If an exception is thrown from within model/slave code, the model/slave instance in question is considered unusable, and no further calls will be made to any of its member functions except the destructor.

The message associated with the exception will be logged using the mechanism provided by the simulation environment (the logger callback in the C API), and the currently executing FMI function will return an error code. For most exception types this will be fmiError.

If the nature of the error is such that all other instances have also become unusable, an exception of type cppfmu::FatalError (or a derived type) must be thrown instead. This will result in an fmiFatal error code.

CPPFMU_NOEXCEPT and cppfmu::FatalError are both defined in cppfmu_common.hpp.

Memory management

FMI 1.0 specifies that all memory allocations and deallocations must be performed using functions provided by the simulation environment. This is a tall order for some high-level programming languages, so it was relaxed in FMI 2.0, which lets you specify the canNotUseMemoryManagementFunctions flag in modelDescription.xml.

In C++ it is certainly possible to use custom memory allocation mechanisms, but in high-level code that uses containers, std::string, smart pointers and so on, it is somewhat of a hassle, as they all use the built-in operator new by default. CPPFMU aims to make this a bit easier.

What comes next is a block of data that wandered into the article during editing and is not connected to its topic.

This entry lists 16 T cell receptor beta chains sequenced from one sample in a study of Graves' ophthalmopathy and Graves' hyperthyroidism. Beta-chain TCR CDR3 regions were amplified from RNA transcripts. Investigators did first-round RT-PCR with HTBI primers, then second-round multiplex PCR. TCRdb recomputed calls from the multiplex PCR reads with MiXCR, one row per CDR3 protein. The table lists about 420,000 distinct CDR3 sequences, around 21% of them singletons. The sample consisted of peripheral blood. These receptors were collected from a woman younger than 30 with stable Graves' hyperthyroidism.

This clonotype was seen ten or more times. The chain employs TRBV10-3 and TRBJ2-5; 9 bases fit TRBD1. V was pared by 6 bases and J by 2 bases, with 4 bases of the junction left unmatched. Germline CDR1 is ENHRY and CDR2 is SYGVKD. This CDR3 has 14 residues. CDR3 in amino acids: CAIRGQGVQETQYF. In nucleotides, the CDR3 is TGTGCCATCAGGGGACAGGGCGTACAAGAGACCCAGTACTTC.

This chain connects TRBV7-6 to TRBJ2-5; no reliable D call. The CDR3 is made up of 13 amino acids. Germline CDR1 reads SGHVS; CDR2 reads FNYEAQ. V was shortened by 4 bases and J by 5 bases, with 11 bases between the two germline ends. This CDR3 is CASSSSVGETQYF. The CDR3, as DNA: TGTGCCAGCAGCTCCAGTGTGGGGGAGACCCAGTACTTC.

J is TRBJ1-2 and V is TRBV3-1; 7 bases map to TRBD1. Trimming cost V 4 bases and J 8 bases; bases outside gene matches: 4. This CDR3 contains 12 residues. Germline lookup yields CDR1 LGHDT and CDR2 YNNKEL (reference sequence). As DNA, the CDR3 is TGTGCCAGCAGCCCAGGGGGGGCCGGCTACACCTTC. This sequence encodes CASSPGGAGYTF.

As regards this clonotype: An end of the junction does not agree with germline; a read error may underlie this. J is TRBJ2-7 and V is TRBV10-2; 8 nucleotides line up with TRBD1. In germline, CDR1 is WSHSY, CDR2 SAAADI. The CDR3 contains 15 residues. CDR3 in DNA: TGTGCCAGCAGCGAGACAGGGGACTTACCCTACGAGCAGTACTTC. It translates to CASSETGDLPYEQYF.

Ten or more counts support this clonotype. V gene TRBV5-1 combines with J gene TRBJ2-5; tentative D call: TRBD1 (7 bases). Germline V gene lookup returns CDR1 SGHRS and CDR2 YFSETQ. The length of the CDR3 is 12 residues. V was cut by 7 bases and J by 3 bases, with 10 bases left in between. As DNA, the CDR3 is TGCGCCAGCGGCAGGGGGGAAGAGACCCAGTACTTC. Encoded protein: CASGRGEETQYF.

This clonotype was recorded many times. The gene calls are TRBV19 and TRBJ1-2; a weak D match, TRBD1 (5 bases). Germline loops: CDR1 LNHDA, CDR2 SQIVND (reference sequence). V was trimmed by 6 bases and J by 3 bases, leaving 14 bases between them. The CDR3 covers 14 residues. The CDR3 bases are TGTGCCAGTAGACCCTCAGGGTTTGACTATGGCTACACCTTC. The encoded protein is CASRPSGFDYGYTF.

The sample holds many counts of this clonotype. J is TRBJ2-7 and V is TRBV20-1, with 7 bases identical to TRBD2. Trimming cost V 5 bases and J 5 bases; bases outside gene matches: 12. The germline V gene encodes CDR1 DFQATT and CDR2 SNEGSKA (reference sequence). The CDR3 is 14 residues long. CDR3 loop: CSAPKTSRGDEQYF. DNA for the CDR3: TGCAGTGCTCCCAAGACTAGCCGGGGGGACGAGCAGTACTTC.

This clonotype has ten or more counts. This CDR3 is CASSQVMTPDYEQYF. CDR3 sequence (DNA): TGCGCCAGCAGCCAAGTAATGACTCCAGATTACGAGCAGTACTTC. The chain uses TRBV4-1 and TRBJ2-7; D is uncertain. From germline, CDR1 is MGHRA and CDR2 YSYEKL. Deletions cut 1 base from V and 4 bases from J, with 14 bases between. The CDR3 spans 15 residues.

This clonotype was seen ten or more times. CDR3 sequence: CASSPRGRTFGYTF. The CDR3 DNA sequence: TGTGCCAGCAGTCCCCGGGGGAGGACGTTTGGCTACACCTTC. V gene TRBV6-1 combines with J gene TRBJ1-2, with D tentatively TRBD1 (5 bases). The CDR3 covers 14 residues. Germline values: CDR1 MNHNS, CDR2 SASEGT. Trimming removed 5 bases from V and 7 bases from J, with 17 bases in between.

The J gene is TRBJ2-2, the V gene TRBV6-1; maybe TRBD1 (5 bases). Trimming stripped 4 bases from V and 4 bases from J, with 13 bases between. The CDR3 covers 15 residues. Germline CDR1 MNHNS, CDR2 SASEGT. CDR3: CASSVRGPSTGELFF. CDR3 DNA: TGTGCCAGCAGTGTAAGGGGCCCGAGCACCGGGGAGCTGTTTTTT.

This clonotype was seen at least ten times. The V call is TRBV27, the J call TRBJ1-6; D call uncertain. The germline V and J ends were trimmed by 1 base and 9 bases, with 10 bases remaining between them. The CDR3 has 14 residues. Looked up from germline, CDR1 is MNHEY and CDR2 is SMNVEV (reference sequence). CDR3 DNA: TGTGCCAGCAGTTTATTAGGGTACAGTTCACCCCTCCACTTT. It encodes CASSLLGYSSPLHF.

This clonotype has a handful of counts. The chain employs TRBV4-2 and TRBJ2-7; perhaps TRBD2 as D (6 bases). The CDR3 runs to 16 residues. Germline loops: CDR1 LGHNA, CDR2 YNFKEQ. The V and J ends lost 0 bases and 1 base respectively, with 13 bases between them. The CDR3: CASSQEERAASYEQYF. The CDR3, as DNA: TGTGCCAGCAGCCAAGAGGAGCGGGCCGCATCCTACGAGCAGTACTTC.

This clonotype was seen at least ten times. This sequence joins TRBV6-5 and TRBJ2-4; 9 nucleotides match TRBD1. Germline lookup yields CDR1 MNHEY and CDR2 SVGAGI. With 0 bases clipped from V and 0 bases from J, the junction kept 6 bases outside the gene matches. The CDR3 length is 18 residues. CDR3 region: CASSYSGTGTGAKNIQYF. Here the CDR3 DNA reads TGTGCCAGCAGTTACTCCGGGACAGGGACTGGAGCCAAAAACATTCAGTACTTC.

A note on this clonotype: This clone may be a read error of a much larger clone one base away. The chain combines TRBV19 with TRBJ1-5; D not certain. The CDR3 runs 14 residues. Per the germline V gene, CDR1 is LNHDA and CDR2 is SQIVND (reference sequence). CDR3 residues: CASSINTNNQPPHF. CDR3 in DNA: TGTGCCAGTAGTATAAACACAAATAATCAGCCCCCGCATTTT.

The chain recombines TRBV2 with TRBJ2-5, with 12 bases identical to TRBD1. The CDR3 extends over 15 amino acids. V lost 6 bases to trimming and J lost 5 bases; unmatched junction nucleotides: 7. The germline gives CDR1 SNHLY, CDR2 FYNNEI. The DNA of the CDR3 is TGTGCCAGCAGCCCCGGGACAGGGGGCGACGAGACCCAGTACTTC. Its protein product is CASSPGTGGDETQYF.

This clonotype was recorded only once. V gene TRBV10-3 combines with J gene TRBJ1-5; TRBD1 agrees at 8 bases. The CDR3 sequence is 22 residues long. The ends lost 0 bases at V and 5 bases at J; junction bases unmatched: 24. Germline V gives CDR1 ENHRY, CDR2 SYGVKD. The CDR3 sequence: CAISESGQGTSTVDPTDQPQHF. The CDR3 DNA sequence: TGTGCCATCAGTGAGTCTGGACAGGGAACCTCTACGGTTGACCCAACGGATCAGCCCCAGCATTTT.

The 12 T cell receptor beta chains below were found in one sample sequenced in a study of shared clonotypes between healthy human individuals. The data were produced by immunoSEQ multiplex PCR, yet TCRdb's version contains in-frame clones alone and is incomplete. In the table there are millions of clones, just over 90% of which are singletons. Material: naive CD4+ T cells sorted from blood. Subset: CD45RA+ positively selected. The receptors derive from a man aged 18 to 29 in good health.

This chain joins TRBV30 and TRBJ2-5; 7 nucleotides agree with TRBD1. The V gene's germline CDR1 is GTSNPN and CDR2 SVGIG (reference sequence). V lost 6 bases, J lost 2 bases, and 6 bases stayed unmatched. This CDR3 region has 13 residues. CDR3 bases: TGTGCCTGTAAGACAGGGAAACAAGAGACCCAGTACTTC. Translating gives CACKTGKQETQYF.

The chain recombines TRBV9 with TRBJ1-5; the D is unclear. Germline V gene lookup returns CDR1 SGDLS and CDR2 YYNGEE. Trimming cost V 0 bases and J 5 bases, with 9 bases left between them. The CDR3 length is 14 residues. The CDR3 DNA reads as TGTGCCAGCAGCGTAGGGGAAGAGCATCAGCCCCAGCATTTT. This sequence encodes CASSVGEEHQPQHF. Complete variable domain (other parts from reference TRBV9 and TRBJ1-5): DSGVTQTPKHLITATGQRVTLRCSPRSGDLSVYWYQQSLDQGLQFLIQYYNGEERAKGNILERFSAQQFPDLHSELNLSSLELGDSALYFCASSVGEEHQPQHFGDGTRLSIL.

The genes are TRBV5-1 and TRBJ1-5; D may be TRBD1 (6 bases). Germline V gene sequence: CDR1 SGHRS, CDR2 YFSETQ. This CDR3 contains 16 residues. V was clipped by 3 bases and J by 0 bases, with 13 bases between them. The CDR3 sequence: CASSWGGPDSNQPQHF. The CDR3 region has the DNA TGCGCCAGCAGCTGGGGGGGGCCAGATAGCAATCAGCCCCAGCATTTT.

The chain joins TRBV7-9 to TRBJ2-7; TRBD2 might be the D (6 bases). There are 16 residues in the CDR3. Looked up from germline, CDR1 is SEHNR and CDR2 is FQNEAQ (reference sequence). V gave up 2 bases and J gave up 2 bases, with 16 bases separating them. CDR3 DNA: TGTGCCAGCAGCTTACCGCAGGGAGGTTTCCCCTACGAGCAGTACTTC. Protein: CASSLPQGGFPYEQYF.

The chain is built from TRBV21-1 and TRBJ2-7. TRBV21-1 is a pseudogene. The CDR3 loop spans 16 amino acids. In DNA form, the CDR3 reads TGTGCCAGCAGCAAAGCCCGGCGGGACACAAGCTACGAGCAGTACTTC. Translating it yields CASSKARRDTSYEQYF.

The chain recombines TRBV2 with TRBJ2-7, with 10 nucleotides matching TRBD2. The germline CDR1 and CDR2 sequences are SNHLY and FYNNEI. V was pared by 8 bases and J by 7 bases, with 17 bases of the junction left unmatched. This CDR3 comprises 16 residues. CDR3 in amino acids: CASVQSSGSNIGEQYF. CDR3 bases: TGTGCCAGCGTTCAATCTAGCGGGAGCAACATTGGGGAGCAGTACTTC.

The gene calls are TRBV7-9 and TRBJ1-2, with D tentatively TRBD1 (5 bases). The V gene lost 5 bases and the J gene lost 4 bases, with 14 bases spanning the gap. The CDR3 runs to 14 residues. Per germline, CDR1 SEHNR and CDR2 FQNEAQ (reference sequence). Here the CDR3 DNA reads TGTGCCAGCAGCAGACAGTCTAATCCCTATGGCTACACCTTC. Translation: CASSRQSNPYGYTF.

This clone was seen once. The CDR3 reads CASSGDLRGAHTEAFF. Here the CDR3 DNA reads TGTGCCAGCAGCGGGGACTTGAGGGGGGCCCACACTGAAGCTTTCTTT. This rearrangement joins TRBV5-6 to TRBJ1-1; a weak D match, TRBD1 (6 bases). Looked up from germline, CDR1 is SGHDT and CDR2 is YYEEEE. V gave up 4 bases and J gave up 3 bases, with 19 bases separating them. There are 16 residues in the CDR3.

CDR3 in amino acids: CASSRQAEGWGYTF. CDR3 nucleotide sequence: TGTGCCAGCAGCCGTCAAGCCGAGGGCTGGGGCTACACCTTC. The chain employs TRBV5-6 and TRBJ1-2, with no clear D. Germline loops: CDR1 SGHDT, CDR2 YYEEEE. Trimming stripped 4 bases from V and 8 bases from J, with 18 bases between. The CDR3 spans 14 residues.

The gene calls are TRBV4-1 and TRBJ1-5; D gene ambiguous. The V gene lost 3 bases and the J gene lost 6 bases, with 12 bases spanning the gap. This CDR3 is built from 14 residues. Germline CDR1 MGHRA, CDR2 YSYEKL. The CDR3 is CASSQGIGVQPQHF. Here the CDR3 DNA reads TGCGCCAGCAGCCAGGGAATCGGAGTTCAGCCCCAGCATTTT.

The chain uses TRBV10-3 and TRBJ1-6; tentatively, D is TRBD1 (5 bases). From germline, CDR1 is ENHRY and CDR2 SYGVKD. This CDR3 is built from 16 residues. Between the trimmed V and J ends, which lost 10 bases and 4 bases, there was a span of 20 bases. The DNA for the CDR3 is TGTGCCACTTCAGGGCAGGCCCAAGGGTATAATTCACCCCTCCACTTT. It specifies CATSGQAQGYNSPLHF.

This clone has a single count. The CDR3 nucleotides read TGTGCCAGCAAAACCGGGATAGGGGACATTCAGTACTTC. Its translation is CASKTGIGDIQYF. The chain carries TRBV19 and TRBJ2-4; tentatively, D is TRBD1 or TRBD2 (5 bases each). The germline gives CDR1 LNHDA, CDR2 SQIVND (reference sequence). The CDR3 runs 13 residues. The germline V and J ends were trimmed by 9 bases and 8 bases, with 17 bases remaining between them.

The cppfmu_common.hpp header contains a set of classes and functions that wrap the low-level FMI memory management callbacks in a higher-level C++ interface. These are:

  • cppfmu::Memory, which simply bundles the two FMI callbacks (allocateMemory and freeMemory) in a single object. This is passed to CppfmuInstantiateSlave(), and must be further passed on to any code that needs to allocate memory. All of the following classes and functions need to be passed a Memory object.

  • cppfmu::Allocator, a class which satisfies the C++ Allocator concept, and which can therefore be used to manage memory for the standard container classes, among others.

  • cppfmu::String, which is a type alias for std::basic_string using the above allocator, and the convenience function cppfmu::CopyString(), which creates a String from a C-style character array.

  • cppfmu::New and cppfmu::Delete, which are more or less equivalent to the built-in operators new and delete.

  • cppfmu::UniquePtr, which is a type alias for std::unique_ptr with a custom deleter, and cppfmu::AllocateUnique, which allocates and constructs an object managed by a UniquePtr.

Logging

FMI includes a logging mechanism which model/slave code can use to pass messages to the simulation environment. Mostly, this is used for error messages, but those are handled automatically by CPPFMU's exception handling mechanism. For other cases, such as debugging information, you can use cppfmu::Logger.

An object of this type is passed to CppfmuInstantiateSlave() and must be passed on to any code that is to perform logging.

The Logger class is defined and documented in cppfmu_common.hpp.

Licence

CPPFMU is subject to the terms of the Mozilla Public License, v. 2.0. For easily-understandable information about what this means for you, check out the MPL 2.0 FAQ.